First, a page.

In 2005, Matt Taibbi, who describes himself as a former heroin addict, wrote a column for the New York Press titled, “The 52 Funniest Things About the Upcoming Death of the Pope.” In the piece, he listed things like Pope John Paul II losing continence and insects eventually eating the pontiff’s brain as especially humorous.
Taibbi’s editor subsequently quit, in part because of differences of opinion over publishing Taibbi’s work.
Taibbi has admitted he was high, in a Vicodin haze, at the time he wrote it.
According to journalist James Verini, who writes for publications including The New Yorker, National Geographic and Vanity Fair, Mr. Taibbi attacked him in a restaurant when he criticized a book he co-wrote with his former colleague.
I would advise anyone who dwells on insects eating a world leader’s brain (Pope John Paul II), or asserts that a man with more than 60 honorary doctoral degrees has no brain (Dr. Ben Carson) or writes that one of the world’s leading businessmen (Rupert Murdoch) is dirt (i.e. scum), ought to begin to wonder about the dead or dying parts of himself.
Now, Taibbi, who is a contributor to Rolling Stone, has an article in the magazine in which he calls Rupert Murdoch “deviant scum,” with media holdings “whose next step down was the Third Reich” and states that Ben Carson is “living proof that you don’t need to have a brain in order to operate on one.”
I have never evaluated Matt Taibbi and have never even met him. But it doesn’t take a psychiatrist to theorize why anyone would have such intense antipathy for men who believe deeply in individual autonomy and possibilities and would resort to grotesque jokes about them, who would revel in the death of one of them or engage in the kind of name-calling that would get a high school kid expelled.
It doesn’t take a psychiatrist to theorize why anyone would be thin-skinned enough to physically assault someone who criticizes his writing.
Such a person must feel very weak inside.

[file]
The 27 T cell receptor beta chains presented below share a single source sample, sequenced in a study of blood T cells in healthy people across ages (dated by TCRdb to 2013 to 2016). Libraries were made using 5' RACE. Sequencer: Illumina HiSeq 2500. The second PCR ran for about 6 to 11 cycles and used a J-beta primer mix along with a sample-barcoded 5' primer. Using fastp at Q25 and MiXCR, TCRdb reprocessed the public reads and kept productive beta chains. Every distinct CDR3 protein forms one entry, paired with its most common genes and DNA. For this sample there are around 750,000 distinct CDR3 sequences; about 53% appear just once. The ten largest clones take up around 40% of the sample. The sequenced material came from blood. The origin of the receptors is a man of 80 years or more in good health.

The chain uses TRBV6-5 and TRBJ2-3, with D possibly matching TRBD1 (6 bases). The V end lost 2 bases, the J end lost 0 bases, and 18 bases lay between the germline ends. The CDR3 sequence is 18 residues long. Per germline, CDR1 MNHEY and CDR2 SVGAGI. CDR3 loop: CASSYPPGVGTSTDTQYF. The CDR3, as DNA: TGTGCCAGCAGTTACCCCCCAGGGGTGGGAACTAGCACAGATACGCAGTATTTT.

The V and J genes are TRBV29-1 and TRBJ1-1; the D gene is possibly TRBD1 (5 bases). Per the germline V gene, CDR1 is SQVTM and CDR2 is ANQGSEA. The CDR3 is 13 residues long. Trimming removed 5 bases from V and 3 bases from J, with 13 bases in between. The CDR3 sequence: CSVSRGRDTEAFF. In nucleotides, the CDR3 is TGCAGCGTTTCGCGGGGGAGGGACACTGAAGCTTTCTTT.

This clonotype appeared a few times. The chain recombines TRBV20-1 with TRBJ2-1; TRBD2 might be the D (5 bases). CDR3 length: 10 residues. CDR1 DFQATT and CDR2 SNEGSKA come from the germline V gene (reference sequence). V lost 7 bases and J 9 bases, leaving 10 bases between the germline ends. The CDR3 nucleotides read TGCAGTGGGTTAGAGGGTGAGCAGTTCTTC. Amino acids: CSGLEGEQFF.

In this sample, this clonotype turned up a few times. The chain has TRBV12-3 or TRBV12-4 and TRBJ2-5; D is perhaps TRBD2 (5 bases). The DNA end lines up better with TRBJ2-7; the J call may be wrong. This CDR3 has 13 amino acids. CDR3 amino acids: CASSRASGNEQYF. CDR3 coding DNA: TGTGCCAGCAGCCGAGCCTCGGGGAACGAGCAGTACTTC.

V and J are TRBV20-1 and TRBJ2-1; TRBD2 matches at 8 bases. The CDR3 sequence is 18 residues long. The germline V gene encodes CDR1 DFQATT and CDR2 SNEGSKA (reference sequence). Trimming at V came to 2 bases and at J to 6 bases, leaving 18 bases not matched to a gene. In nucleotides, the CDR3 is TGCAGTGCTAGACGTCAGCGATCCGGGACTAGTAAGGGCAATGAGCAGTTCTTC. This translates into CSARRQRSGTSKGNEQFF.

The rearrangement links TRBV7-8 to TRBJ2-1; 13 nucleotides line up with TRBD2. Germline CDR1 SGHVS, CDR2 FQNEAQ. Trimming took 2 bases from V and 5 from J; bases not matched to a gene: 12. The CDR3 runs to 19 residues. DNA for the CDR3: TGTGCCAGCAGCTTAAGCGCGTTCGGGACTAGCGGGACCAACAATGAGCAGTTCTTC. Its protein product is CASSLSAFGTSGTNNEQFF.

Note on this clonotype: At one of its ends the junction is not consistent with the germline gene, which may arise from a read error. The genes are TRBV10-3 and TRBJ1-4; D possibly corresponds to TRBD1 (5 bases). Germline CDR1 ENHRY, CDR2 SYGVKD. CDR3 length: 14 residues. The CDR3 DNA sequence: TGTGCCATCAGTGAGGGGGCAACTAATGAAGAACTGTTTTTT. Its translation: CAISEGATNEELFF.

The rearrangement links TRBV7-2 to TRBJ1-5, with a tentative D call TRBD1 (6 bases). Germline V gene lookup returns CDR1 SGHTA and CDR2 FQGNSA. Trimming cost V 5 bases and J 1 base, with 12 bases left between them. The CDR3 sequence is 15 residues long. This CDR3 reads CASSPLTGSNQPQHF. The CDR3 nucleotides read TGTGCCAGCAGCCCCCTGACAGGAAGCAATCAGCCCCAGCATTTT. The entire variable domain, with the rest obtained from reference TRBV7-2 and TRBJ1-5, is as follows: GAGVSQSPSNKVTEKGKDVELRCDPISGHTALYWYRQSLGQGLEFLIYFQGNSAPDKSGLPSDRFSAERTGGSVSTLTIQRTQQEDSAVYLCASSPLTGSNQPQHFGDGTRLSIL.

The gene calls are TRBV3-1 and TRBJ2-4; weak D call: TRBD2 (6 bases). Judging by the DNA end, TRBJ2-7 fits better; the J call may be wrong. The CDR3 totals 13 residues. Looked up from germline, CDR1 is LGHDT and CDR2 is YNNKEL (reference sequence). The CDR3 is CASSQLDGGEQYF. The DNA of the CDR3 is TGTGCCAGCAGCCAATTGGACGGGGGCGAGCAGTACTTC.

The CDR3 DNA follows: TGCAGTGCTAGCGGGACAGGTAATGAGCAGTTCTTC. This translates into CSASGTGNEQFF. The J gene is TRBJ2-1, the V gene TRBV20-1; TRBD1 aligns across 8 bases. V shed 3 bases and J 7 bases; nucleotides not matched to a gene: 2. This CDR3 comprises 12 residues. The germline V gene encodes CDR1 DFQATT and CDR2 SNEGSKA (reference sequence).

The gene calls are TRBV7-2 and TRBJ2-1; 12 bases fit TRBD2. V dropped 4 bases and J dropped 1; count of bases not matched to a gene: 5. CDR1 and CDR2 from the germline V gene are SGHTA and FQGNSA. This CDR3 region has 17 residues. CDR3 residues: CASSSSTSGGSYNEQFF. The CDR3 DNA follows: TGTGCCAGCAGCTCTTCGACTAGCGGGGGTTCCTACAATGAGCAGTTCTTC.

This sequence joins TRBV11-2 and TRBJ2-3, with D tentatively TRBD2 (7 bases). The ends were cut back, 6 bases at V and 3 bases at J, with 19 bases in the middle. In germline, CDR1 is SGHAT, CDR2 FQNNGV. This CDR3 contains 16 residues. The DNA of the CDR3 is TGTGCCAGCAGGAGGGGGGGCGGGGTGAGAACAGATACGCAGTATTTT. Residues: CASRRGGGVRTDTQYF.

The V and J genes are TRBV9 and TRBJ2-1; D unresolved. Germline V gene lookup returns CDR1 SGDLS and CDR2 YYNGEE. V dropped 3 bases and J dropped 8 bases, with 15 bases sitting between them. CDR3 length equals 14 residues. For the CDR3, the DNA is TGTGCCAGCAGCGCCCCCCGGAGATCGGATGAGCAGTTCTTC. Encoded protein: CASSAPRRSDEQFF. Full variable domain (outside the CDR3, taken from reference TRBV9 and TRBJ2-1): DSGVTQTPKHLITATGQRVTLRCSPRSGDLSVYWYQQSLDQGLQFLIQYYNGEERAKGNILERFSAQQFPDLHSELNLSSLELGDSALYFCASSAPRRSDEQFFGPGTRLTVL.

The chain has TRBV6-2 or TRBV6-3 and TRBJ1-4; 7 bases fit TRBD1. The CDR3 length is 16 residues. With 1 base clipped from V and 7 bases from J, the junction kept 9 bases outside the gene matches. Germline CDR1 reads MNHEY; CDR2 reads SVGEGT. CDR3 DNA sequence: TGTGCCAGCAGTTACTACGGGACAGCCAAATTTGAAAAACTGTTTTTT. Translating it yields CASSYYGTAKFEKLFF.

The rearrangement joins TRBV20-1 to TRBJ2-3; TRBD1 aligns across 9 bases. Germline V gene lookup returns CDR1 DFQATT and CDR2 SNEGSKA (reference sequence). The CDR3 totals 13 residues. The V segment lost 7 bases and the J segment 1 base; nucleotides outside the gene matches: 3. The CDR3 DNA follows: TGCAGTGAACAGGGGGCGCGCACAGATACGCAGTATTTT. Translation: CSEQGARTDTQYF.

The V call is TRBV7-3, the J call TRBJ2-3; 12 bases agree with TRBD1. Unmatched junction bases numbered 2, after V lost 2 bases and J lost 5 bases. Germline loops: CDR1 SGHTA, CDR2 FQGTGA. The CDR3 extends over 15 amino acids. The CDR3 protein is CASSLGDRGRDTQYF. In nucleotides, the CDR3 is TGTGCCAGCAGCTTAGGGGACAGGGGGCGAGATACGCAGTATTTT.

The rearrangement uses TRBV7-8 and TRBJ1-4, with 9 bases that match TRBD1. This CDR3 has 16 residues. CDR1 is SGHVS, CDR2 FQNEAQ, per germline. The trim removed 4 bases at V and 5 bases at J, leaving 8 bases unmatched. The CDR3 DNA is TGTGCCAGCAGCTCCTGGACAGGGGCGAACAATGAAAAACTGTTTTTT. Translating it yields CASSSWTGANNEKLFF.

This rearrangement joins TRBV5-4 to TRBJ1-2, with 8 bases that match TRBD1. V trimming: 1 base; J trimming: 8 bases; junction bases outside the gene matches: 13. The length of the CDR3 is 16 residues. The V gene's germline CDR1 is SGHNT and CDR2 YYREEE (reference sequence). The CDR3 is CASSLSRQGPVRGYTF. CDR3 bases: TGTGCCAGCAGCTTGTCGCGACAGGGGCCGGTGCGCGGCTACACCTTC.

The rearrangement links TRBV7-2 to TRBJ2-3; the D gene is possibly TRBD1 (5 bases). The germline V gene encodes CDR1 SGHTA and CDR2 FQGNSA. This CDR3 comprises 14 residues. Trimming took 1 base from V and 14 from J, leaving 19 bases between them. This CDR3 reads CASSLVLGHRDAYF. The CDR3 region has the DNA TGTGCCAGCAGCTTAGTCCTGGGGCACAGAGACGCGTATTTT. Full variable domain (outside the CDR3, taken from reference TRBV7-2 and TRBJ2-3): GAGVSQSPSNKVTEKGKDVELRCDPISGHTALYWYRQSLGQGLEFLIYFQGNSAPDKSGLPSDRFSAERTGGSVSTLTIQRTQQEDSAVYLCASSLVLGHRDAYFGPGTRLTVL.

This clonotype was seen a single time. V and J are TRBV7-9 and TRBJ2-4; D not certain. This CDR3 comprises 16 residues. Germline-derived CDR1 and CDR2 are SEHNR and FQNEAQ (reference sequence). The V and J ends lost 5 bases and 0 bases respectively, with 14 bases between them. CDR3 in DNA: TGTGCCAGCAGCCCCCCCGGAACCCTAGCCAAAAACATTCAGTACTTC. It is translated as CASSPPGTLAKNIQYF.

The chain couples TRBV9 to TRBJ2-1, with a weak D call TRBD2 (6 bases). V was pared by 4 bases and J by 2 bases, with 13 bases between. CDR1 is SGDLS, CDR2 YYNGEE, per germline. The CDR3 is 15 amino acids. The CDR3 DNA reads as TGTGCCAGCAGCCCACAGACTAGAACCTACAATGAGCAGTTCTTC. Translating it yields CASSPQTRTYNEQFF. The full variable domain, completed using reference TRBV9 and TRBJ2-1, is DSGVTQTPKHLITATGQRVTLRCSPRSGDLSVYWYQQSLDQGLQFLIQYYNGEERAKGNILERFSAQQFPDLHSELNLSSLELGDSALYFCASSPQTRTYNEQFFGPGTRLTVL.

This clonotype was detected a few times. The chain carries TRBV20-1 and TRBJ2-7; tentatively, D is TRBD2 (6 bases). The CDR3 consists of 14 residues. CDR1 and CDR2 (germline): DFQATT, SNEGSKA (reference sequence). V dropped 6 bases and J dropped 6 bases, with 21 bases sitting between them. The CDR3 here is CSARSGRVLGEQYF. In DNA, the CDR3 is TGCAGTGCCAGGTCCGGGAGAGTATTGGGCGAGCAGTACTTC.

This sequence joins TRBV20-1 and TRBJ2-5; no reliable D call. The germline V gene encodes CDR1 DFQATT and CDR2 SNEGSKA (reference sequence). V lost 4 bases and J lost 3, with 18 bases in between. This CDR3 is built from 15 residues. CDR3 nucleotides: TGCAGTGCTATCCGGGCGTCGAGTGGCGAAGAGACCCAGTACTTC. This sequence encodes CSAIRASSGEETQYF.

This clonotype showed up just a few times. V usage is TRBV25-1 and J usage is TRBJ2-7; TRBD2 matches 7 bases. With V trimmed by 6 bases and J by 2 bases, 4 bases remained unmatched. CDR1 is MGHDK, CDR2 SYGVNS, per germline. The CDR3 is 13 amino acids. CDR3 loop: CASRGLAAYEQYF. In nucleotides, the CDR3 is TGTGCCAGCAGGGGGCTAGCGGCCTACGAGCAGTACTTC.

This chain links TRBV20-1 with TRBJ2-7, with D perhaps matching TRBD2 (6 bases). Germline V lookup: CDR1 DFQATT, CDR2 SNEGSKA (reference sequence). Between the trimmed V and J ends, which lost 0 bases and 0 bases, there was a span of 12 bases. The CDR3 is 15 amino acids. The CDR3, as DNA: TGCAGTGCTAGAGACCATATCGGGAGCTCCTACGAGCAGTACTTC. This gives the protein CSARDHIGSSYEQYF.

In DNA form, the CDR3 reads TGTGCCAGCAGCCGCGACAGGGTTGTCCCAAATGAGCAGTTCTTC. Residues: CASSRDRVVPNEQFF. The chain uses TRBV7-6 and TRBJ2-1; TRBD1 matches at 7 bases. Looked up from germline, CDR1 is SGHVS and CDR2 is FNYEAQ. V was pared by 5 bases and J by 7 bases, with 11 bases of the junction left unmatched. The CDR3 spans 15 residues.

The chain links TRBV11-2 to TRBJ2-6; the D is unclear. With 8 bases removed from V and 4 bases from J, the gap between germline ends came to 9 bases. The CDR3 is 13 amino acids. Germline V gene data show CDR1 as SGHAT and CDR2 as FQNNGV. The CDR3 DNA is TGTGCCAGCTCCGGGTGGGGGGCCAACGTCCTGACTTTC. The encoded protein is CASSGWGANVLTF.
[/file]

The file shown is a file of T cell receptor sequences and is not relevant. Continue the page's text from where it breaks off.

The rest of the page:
He must be disconnected enough from his own real self to reflexively despise anyone who stands (as I believe Pope John II did, and Rupert Murdoch and Ben Carson both do) for the idea that the self -- the authentic core of a human being, with unique, God-given potential -- is the source of our greatest individual and cultural possibilities.
People who feel weak because they are disconnected from the truth about themselves, perhaps fearing it, are vulnerable to addiction -- until they search inside themselves, for real. That’s why people like Matt Taibbi need the next ounce of heroin while they are using it: It insulates them from introspection. It makes them feel superhuman when they actually feel less than human.
This is why people like Matt Taibbi are drawn to nations like Russia, where Taibbi spent an extended period, where individual freedom and autonomy is denigrated.
Seen this way, I would advise anyone who dwells on insects eating a world leader’s brain (Pope John Paul II), or asserts that a man with more than 60 honorary doctoral degrees has no brain (Dr. Ben Carson) or writes that one of the world’s leading businessmen (Rupert Murdoch) is dirt (i.e. scum), ought to begin to wonder about the dead or dying parts of himself.
I would urge anyone who uses so many references to decay to search for what true possibilities for his life he has buried -- whether out of fear or frustration or having to forget about them, in order to deal with pain in childhood.
I would do this because I believe that even someone who hates greatly -- starting, no doubt, with himself and then projecting that antipathy toward others -- retains the possibility to heal and to realize his greatest possibilities. This is, after all, the promise of the Resurrection, of rebirth, available to anyone who believes that he has a soul, connected to God, and that he is, therefore, even more than a brain and much more than anything that insects can devour.
I’d like to have coffee with Matt Taibbi. Not as a psychiatrist, but as a fellow man. I know he might spew vindictive words. I know he might throw coffee. But I have sat with much more violent men in search of the best parts of themselves -- and helped to find them.
Keith Ablow, M.D. has held a fundraiser for Dr. Ben Carson's political campaign.